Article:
But at the other end of the spectrum, Twitter’s looser concept of identity also means the site is populated with plenty of meaningless junk.

Those accounts are adding little but inflation of closely watched metrics, like the number of tweets posted on a certain topic, the number of followers on any given account, or the number of retweets of a post.

Consider @Web_Consult_, one of those reposting Thursday afternoon’s Mashable tweet. It has 433 followers, follows 571 people, and has posted more than 34,000 times since it began in September 2011—about 50 times a day.

Its most recent 20 tweets were all nothing but Mashable headlines. Scroll quickly through its most recent few hundred and it looks like that is all it does.

There are a couple of plausible explanations for what @Web_Consult_ is up to. It could be a regular person, trying their best to use Twitter and build up a following. The other is that this account is a robot.

If the former is true, then anybody analyzing the quality of the Twitter audience will need to factor in that some users are engaging with the site in a pretty limited way. Attempts to contact @Web_Consult_ were unsuccessful. It was still posting Mashable headlines as of Thursday evening.

Either way, for brands keeping an eye on their follower numbers or tracking the volume of discussion around a given topic, is there much value in counting an account like @Web_Consult_ alongside regular users?

Twitter is likely already being asked these kinds of questions by brands focusing more of their promotional efforts on the service. And as the company begins to take money from the public, and answer to that public, the big question is: What more can the company do about these kinds of accounts.

Facebook grappled with a similar challenge, and as a public company, now discloses what it believes to be its number of fake or duplicate accounts (as of the end of 2012, its guess was 76 million, or about 7% of its total membership base).

Twitter is now disclosing a similar estimate of false users, but has an even more important question to answer:

If its hundreds of millions of users range from everyday people to a constellation of robots and spammers, how can advertisers and the rest of its users work out who’s who?

About bambooinnovator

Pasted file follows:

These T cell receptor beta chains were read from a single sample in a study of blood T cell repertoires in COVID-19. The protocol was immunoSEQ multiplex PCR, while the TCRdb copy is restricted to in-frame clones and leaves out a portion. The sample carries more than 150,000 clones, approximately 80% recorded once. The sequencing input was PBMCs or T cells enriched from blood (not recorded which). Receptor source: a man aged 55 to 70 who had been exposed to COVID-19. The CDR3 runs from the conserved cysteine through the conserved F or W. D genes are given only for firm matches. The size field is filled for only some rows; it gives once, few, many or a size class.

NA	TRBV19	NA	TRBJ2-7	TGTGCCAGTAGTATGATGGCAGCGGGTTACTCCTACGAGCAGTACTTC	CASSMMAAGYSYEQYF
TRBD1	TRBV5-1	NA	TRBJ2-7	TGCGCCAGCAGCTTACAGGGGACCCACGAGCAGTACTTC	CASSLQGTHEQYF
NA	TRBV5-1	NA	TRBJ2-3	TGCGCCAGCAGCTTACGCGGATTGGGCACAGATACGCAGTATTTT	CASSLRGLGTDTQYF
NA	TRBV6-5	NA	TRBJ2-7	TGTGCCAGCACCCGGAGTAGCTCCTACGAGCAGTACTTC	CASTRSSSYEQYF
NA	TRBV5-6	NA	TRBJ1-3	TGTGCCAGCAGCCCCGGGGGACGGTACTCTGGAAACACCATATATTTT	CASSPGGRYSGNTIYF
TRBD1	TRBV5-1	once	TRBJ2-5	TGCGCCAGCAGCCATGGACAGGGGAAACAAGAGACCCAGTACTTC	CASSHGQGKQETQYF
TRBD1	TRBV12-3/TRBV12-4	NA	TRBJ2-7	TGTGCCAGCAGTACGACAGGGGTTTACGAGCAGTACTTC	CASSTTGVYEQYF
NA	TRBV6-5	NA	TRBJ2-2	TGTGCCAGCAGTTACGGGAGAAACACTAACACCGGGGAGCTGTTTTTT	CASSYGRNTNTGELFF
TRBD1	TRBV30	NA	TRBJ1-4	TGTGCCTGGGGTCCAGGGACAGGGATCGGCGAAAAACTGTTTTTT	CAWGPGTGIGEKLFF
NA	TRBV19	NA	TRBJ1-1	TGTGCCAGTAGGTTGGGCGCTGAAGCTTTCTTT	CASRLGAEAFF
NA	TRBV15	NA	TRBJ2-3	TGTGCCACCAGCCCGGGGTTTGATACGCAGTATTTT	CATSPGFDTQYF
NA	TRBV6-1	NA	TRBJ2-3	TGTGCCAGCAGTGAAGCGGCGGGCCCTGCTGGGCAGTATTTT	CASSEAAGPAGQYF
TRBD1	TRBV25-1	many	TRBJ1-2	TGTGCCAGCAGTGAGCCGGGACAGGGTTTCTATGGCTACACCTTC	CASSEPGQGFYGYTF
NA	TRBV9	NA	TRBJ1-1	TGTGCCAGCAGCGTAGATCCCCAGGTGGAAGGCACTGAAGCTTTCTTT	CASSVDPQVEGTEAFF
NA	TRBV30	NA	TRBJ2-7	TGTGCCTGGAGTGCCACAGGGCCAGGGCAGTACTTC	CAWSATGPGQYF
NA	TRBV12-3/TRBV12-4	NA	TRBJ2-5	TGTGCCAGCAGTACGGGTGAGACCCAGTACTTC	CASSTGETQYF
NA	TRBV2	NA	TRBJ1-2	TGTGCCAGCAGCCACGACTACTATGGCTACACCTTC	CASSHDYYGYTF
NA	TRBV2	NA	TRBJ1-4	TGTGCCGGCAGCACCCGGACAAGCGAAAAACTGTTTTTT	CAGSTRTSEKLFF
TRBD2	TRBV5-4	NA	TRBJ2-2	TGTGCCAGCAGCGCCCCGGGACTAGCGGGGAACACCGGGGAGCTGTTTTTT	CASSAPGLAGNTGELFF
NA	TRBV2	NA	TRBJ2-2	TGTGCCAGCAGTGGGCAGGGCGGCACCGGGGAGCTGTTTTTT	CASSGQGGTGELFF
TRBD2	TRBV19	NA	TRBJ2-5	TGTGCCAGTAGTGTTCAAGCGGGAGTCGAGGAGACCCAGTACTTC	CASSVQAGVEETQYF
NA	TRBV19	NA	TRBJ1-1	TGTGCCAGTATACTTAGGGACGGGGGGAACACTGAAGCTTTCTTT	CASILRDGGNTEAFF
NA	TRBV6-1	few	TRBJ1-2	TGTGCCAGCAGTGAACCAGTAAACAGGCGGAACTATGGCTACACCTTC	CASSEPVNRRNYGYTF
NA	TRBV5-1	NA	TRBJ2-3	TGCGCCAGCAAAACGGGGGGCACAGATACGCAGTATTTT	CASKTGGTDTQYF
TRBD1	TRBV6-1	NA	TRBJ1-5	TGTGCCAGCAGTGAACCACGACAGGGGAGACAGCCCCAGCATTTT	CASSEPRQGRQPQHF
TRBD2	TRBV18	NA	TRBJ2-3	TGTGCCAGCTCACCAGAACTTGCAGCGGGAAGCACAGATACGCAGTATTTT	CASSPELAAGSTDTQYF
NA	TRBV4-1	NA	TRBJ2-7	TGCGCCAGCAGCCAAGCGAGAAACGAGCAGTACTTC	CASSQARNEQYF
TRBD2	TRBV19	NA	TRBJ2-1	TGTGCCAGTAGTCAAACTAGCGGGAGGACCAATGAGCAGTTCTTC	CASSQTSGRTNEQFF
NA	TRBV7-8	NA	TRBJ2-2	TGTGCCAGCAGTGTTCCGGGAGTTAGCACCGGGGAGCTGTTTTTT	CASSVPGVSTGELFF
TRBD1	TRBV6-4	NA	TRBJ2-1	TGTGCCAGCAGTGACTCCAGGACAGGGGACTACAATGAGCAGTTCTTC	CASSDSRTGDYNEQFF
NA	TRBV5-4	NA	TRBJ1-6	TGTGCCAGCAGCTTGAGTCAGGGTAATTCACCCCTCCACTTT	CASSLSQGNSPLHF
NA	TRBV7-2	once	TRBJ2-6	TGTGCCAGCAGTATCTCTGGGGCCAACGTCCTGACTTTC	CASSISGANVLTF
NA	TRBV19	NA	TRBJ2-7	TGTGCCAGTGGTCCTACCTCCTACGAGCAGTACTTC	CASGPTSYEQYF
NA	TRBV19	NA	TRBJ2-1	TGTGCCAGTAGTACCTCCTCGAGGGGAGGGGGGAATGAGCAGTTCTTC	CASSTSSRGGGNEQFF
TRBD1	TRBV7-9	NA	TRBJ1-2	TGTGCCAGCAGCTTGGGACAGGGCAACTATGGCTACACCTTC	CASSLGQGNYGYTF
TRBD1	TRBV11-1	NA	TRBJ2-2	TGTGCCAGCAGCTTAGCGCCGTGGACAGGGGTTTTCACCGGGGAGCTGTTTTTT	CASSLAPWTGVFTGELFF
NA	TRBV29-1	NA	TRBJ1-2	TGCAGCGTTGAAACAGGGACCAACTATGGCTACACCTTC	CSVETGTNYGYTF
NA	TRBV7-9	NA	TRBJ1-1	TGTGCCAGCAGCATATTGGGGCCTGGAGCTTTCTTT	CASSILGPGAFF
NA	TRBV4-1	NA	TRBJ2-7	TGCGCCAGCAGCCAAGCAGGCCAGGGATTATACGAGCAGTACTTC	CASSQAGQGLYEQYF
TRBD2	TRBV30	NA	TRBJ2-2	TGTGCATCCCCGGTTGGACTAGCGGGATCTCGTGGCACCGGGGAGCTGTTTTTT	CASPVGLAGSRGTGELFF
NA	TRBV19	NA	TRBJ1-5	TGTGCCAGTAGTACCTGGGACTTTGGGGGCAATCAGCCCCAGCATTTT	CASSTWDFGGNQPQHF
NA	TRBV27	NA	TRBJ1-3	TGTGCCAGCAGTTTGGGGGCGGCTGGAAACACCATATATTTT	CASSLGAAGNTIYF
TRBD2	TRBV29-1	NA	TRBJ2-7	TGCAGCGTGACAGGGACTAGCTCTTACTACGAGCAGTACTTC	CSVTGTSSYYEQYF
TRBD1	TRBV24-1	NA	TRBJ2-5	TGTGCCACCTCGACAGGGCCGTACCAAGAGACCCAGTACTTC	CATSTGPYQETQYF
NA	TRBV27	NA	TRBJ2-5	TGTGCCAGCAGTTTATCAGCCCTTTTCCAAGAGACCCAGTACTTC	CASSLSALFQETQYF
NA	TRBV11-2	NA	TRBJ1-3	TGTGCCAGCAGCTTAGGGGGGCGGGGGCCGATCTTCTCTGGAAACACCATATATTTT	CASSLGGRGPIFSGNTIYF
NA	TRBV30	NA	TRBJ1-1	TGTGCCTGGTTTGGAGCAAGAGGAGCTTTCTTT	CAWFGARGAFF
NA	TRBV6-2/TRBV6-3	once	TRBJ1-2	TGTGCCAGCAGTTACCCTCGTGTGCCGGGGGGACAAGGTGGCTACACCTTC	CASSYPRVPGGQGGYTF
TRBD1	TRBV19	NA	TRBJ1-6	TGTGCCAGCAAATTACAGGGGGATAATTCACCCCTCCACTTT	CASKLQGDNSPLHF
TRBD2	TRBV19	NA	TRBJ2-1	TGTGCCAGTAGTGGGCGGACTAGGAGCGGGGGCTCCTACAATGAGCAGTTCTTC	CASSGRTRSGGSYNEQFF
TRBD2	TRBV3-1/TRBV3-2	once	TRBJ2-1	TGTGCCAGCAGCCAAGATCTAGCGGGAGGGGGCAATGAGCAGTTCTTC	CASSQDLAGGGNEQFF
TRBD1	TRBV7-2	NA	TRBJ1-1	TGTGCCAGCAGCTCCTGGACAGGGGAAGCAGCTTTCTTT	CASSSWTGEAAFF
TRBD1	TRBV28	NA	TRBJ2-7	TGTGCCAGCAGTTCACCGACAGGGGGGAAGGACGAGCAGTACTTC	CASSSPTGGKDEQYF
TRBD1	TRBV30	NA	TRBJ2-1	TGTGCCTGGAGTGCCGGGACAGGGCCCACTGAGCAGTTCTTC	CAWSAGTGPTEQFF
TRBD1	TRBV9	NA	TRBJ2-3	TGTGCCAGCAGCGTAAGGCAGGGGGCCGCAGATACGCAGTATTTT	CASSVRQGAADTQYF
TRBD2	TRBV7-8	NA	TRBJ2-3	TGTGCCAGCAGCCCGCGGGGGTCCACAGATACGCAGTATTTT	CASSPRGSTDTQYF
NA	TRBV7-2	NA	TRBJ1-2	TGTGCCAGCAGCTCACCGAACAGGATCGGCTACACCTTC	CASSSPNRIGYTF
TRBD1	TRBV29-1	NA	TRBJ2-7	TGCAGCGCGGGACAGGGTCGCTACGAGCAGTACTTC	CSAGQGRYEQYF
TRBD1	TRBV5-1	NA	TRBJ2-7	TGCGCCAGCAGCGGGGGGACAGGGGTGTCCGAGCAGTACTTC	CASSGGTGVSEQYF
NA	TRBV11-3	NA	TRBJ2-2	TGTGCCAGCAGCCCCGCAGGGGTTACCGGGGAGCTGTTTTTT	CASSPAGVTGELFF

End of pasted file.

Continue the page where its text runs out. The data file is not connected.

Kee Koon Boon (“KB”) is the co-founder and director of HERO Investment Management which provides specialized fund management and investment advisory services to the ARCHEA Asia HERO Innovators Fund (www.heroinnovator.com), the only Asian SMID-cap tech-focused fund in the industry. KB is an internationally featured investor rooted in the principles of value investing for over a decade as a fund manager and analyst in the Asian capital markets who started his career at a boutique hedge fund in Singapore where he was with the firm since 2002 and was also part of the core investment committee in significantly outperforming the index in the 10-year-plus-old flagship Asian fund. He was also the portfolio manager for Asia-Pacific equities at Korea’s largest mutual fund company. Prior to setting up the H.E.R.O. Innovators Fund, KB was the Chief Investment Officer & CEO of a Singapore Registered Fund Management Company (RFMC) where he is responsible for listed Asian equity investments. KB had taught accounting at the Singapore Management University (SMU) as a faculty member and also pioneered the 15-week course on Accounting Fraud in Asia as an official module at SMU. KB remains grateful and honored to be invited by Singapore’s financial regulator Monetary Authority of Singapore (MAS) to present to their top management team about implementing a world’s first fact-based forward-looking fraud detection framework to bring about benefits for the capital markets in Singapore and for the public and investment community. KB also served the community in sharing his insights in writing articles about value investing and corporate governance in the media that include Business Times, Straits Times, Jakarta Post, Manual of Ideas, Investopedia, TedXWallStreet. He had also presented in top investment, banking and finance conferences in America, Italy, Sydney, Cape Town, HK, China. He has trained CEOs, entrepreneurs, CFOs, management executives in business strategy & business model innovation in Singapore, HK and China.